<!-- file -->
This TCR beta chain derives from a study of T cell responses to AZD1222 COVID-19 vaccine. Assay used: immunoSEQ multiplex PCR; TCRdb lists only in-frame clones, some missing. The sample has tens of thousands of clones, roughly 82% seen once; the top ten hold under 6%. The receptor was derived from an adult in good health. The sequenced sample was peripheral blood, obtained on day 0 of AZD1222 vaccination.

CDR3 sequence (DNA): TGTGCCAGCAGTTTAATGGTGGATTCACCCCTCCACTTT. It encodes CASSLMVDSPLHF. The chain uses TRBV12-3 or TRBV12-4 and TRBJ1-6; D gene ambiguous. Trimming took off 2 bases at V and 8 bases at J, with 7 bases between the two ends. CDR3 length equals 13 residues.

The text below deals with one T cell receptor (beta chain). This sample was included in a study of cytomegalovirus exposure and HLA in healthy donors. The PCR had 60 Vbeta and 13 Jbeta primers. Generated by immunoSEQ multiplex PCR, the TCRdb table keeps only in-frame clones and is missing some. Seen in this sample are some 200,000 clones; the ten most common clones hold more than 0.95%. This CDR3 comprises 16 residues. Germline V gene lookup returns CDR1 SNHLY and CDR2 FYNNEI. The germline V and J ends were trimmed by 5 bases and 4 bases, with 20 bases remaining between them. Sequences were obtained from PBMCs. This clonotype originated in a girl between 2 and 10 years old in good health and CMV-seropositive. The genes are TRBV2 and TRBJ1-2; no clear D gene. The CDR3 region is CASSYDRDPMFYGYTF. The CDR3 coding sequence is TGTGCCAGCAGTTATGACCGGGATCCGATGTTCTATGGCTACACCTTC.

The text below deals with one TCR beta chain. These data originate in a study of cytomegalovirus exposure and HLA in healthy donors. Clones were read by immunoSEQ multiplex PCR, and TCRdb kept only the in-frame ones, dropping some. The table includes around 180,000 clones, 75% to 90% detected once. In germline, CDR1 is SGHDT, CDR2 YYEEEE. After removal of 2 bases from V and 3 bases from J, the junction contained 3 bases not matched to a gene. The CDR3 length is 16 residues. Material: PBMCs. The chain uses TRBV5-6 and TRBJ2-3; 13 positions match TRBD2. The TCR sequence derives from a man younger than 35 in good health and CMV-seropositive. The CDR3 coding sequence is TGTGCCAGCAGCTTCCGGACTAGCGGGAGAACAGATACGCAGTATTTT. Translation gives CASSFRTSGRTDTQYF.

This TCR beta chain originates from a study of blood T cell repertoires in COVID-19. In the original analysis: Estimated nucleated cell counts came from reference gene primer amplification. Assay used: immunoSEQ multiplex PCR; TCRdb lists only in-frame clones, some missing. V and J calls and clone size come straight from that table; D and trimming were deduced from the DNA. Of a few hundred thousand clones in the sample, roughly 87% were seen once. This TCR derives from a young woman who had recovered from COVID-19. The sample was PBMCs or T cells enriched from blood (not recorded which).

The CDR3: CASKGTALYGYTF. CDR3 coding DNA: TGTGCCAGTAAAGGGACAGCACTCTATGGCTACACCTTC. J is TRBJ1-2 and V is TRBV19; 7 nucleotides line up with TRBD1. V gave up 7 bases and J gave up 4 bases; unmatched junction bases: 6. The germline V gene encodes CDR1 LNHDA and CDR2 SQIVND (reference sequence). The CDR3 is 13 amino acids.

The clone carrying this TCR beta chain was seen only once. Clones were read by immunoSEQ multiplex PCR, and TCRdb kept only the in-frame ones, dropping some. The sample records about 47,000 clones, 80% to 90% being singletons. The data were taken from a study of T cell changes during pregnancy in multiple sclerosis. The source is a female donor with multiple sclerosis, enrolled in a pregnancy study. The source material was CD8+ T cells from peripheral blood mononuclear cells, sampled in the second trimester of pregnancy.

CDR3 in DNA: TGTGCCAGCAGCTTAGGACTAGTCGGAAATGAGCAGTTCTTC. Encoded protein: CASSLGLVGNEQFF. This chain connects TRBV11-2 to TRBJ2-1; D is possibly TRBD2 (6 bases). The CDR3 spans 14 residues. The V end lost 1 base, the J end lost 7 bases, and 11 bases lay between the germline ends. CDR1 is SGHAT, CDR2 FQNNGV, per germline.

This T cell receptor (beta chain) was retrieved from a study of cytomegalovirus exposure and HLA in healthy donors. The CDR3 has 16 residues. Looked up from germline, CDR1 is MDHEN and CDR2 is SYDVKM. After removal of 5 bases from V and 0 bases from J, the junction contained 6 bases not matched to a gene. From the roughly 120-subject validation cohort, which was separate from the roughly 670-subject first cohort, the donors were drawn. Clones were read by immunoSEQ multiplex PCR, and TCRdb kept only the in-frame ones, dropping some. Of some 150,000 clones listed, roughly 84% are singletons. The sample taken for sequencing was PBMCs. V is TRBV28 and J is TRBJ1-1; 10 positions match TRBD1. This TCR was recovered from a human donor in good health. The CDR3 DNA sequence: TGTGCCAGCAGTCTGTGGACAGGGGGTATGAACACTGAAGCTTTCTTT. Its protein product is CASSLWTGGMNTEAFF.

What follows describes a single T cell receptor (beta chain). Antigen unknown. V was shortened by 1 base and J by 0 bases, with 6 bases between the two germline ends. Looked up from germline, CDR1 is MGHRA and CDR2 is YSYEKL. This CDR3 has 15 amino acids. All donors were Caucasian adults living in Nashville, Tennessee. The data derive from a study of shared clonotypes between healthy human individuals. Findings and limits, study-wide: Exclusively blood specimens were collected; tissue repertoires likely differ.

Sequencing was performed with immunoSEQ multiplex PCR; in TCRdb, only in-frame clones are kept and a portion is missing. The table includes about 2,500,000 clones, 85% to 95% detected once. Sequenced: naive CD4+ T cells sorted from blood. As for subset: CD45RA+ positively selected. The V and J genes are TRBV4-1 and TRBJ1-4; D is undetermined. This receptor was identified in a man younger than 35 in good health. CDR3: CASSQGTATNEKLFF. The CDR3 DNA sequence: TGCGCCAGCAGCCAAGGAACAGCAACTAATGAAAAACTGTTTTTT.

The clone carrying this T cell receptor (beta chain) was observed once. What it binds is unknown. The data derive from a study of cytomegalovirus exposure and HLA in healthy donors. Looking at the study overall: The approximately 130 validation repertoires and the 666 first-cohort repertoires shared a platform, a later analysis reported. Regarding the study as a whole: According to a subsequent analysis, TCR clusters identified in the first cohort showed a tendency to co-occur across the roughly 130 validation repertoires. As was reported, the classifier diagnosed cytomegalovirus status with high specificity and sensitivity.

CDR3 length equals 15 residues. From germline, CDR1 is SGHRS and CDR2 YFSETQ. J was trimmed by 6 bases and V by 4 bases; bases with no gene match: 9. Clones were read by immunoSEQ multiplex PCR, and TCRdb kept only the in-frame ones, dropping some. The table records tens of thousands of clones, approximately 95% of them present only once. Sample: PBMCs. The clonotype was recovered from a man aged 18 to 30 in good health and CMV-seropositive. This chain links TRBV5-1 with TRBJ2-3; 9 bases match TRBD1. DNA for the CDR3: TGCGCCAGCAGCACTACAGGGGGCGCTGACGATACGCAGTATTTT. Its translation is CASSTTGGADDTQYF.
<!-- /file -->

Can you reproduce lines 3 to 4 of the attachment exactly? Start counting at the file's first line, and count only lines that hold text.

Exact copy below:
The text below deals with one T cell receptor (beta chain). This sample was included in a study of cytomegalovirus exposure and HLA in healthy donors. The PCR had 60 Vbeta and 13 Jbeta primers. Generated by immunoSEQ multiplex PCR, the TCRdb table keeps only in-frame clones and is missing some. Seen in this sample are some 200,000 clones; the ten most common clones hold more than 0.95%. This CDR3 comprises 16 residues. Germline V gene lookup returns CDR1 SNHLY and CDR2 FYNNEI. The germline V and J ends were trimmed by 5 bases and 4 bases, with 20 bases remaining between them. Sequences were obtained from PBMCs. This clonotype originated in a girl between 2 and 10 years old in good health and CMV-seropositive. The genes are TRBV2 and TRBJ1-2; no clear D gene. The CDR3 region is CASSYDRDPMFYGYTF. The CDR3 coding sequence is TGTGCCAGCAGTTATGACCGGGATCCGATGTTCTATGGCTACACCTTC.

The text below deals with one TCR beta chain. These data originate in a study of cytomegalovirus exposure and HLA in healthy donors. Clones were read by immunoSEQ multiplex PCR, and TCRdb kept only the in-frame ones, dropping some. The table includes around 180,000 clones, 75% to 90% detected once. In germline, CDR1 is SGHDT, CDR2 YYEEEE. After removal of 2 bases from V and 3 bases from J, the junction contained 3 bases not matched to a gene. The CDR3 length is 16 residues. Material: PBMCs. The chain uses TRBV5-6 and TRBJ2-3; 13 positions match TRBD2. The TCR sequence derives from a man younger than 35 in good health and CMV-seropositive. The CDR3 coding sequence is TGTGCCAGCAGCTTCCGGACTAGCGGGAGAACAGATACGCAGTATTTT. Translation gives CASSFRTSGRTDTQYF.